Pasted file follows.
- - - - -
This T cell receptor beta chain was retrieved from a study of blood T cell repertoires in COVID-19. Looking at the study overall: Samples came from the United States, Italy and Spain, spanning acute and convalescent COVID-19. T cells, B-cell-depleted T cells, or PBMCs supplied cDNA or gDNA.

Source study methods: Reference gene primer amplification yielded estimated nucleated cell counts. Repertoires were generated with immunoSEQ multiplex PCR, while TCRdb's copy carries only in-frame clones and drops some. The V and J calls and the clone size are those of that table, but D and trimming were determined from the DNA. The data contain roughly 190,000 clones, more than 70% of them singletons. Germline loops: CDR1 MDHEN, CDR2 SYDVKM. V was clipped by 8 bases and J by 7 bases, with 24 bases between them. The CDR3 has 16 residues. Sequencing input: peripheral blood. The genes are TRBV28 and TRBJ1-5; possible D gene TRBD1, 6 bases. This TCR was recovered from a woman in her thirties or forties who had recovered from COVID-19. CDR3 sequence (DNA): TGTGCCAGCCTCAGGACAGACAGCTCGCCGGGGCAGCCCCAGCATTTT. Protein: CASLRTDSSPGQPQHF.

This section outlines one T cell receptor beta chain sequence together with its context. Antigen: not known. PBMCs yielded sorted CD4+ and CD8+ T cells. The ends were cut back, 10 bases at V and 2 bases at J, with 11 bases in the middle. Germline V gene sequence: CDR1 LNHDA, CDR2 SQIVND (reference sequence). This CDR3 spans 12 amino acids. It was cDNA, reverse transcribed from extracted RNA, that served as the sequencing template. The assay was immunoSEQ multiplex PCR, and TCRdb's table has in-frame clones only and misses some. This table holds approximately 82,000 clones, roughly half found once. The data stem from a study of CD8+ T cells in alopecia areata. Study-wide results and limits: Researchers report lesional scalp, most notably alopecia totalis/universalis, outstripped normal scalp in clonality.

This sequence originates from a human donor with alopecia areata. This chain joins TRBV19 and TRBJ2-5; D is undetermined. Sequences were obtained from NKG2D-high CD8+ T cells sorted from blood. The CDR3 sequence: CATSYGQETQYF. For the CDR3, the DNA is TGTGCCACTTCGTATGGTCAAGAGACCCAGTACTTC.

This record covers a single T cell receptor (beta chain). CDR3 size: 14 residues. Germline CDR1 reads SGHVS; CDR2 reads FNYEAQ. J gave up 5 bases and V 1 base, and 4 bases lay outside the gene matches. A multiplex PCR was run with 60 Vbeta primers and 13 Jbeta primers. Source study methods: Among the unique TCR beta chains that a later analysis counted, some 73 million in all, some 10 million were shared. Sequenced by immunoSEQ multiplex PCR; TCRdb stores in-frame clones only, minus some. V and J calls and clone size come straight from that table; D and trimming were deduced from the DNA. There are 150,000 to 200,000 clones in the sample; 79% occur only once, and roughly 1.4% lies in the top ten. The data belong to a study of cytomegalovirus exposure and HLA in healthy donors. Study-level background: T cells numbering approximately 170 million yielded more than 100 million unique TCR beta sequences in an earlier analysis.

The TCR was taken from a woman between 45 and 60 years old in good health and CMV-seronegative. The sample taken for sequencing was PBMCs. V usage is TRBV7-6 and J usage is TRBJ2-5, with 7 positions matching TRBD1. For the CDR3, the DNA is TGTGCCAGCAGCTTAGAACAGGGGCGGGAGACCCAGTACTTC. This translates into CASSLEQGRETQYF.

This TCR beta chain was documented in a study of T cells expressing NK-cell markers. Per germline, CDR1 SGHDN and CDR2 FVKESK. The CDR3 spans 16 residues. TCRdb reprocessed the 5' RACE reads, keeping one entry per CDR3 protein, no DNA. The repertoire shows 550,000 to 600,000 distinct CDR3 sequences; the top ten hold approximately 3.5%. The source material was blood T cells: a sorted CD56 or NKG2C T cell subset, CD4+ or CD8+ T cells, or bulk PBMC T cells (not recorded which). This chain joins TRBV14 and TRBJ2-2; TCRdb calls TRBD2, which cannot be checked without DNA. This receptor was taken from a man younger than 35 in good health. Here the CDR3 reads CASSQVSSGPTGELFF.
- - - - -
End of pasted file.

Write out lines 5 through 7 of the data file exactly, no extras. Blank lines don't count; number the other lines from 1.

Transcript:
This record covers a single T cell receptor (beta chain). CDR3 size: 14 residues. Germline CDR1 reads SGHVS; CDR2 reads FNYEAQ. J gave up 5 bases and V 1 base, and 4 bases lay outside the gene matches. A multiplex PCR was run with 60 Vbeta primers and 13 Jbeta primers. Source study methods: Among the unique TCR beta chains that a later analysis counted, some 73 million in all, some 10 million were shared. Sequenced by immunoSEQ multiplex PCR; TCRdb stores in-frame clones only, minus some. V and J calls and clone size come straight from that table; D and trimming were deduced from the DNA. There are 150,000 to 200,000 clones in the sample; 79% occur only once, and roughly 1.4% lies in the top ten. The data belong to a study of cytomegalovirus exposure and HLA in healthy donors. Study-level background: T cells numbering approximately 170 million yielded more than 100 million unique TCR beta sequences in an earlier analysis.

The TCR was taken from a woman between 45 and 60 years old in good health and CMV-seronegative. The sample taken for sequencing was PBMCs. V usage is TRBV7-6 and J usage is TRBJ2-5, with 7 positions matching TRBD1. For the CDR3, the DNA is TGTGCCAGCAGCTTAGAACAGGGGCGGGAGACCCAGTACTTC. This translates into CASSLEQGRETQYF.

This TCR beta chain was documented in a study of T cells expressing NK-cell markers. Per germline, CDR1 SGHDN and CDR2 FVKESK. The CDR3 spans 16 residues. TCRdb reprocessed the 5' RACE reads, keeping one entry per CDR3 protein, no DNA. The repertoire shows 550,000 to 600,000 distinct CDR3 sequences; the top ten hold approximately 3.5%. The source material was blood T cells: a sorted CD56 or NKG2C T cell subset, CD4+ or CD8+ T cells, or bulk PBMC T cells (not recorded which). This chain joins TRBV14 and TRBJ2-2; TCRdb calls TRBD2, which cannot be checked without DNA. This receptor was taken from a man younger than 35 in good health. Here the CDR3 reads CASSQVSSGPTGELFF.